Why schools should upshift to Personalized Learning

If you’re in education you’ve heard how the ‘industrial’ model of teaching is passe, but we as we all know, we still practice it in classrooms designed for a world where mass production worked.

Ken Robinson (that’s Sir Ken), who has worked on projects in Asia, Europe and the US, once said that “education and training are the keys to the future,” but the “key can be turned in two directions. Turn it one way and you lock resources away…Turn it the other way and you release resources and give people back to themselves.”

With that as a backdrop consider a report on the Future of Learning by the European Commission’s JRC (Joint Research Center) in 2011. It mapped where Europe was headed (this was before it plunged into a recession) and mapped out three learning patterns essential to education, with the evolution of information and Communication technologies.

It said that the core of education needs to incorporate Personalization, Collaboration, and Informalization.

Indeed, it said that mathematical, verbal, scientific and digital literacy would be at the core of these trends but by creating these three movements, its citizens would become more competitive.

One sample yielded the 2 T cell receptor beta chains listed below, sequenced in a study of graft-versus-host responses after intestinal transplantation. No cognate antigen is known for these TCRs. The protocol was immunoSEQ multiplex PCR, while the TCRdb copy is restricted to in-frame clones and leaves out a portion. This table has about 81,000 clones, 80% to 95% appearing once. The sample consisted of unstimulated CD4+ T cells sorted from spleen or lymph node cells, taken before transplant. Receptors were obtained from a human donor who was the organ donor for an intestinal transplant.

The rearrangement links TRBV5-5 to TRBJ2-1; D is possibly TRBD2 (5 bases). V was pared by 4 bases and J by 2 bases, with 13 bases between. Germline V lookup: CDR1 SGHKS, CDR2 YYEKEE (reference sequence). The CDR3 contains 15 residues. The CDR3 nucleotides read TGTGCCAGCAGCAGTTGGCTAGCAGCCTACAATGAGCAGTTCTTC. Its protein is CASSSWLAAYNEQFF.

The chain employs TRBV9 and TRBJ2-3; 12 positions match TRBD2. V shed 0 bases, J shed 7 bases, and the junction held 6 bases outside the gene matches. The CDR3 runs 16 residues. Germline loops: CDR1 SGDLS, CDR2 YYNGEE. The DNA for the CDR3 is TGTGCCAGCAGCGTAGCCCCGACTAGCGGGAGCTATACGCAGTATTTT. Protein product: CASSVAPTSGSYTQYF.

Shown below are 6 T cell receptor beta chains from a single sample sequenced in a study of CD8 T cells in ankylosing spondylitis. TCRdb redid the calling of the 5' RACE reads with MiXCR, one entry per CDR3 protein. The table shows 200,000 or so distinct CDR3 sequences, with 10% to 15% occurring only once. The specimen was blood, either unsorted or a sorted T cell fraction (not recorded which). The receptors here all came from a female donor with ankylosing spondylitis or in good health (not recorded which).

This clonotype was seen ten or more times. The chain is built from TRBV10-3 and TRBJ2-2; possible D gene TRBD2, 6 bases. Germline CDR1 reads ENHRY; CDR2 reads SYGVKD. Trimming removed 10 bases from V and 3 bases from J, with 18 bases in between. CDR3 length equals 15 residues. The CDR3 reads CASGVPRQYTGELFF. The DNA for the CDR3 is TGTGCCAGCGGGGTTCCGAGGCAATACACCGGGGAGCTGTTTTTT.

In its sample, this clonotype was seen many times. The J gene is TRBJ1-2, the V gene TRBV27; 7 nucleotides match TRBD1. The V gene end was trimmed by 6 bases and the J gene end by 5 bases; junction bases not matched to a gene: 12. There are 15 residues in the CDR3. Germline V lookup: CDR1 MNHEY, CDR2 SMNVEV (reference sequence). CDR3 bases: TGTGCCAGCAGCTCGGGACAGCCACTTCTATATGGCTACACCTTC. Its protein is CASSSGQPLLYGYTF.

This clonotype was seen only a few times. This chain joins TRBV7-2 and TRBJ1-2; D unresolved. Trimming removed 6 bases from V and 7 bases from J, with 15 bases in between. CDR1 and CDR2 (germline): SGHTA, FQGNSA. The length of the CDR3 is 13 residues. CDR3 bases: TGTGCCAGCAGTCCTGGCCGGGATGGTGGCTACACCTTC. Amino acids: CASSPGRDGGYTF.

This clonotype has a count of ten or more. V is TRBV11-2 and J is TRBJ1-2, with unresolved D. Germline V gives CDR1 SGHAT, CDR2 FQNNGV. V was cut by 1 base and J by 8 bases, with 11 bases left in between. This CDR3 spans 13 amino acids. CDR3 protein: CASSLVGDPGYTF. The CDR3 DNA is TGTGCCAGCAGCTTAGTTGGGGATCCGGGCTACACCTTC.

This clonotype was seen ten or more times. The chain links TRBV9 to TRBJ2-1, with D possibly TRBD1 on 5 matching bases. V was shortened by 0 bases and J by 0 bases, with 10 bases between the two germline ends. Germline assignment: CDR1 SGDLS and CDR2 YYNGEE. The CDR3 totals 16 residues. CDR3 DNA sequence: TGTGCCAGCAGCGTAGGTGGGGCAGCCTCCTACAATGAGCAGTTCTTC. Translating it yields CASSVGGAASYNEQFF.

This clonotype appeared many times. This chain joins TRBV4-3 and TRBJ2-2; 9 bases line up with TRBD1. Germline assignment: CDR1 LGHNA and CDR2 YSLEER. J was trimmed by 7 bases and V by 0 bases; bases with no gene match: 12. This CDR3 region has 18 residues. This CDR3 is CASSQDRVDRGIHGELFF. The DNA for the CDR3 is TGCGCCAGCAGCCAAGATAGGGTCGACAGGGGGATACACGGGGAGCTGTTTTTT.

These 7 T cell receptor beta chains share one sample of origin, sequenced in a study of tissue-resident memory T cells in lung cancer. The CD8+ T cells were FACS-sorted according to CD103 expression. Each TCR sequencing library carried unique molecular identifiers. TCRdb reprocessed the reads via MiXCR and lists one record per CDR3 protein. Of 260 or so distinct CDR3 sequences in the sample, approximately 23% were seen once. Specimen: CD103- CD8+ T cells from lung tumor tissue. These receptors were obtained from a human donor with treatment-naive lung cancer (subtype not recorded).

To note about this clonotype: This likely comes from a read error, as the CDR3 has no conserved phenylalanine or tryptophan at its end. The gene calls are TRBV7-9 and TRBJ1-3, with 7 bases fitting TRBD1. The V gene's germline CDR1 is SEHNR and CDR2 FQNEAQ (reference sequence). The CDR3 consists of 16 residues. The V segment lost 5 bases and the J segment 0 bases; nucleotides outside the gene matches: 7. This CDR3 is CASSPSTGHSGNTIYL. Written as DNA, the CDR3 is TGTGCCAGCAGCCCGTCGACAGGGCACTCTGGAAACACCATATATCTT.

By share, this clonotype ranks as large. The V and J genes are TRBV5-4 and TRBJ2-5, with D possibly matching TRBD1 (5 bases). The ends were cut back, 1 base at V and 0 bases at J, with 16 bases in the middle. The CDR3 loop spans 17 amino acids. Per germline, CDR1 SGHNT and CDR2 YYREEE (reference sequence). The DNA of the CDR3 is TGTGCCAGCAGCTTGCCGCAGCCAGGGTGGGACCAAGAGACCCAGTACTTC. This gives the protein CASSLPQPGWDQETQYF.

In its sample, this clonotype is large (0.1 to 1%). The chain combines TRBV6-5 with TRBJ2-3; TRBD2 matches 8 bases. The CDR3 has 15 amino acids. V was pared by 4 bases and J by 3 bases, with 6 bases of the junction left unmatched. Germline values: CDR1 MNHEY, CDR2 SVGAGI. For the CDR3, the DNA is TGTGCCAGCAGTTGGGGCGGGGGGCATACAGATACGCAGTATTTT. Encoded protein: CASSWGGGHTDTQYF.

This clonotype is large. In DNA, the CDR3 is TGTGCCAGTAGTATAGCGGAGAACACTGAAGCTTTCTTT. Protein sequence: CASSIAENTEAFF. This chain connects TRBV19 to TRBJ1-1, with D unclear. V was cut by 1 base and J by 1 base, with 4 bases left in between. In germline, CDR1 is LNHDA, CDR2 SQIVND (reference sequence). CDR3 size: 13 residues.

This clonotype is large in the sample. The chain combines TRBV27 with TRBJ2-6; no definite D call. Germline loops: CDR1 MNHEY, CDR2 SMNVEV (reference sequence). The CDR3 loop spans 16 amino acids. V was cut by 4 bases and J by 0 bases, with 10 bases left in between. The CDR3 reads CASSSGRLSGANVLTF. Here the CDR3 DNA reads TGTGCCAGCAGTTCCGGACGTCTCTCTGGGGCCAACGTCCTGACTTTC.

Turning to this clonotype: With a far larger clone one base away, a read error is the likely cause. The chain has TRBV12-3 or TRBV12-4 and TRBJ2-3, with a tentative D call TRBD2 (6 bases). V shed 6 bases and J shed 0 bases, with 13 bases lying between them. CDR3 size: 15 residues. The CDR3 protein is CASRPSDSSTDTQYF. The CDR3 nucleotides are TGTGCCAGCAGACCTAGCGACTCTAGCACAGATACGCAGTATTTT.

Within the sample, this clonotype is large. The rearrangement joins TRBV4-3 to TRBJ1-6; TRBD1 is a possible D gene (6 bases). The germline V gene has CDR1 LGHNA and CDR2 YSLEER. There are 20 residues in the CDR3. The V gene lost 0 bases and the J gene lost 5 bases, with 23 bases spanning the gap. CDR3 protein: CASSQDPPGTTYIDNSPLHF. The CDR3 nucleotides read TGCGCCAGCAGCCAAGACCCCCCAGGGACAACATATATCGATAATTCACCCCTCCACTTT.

I am fascinated by the one trajectory of Personalization. Every class is composed of students at different interest and learning capacities, yet we have incentives and consequences for those who do not fit into one set of expectations. The JRC report calls for a mix of different technologies that support personalization.

I see a slew of technologies that might open these doors, but schools are typically technologically poor, and textbook rich. There has been some movement here in the US for personalized lesson plans, as evidenced by Big Picture Learning schools. But it’s not just the classroom needs to be redesigned, but possibly the school itself. Right now, with such limited funding for education, we are more or less in lock-down mode. Personalized learning will remain a nice-to-have discussed at highfalutin symposia and journals.

I can’t stop thinking of Sir Ken’s admonition: Turn the key the other way and you could release knowledge…



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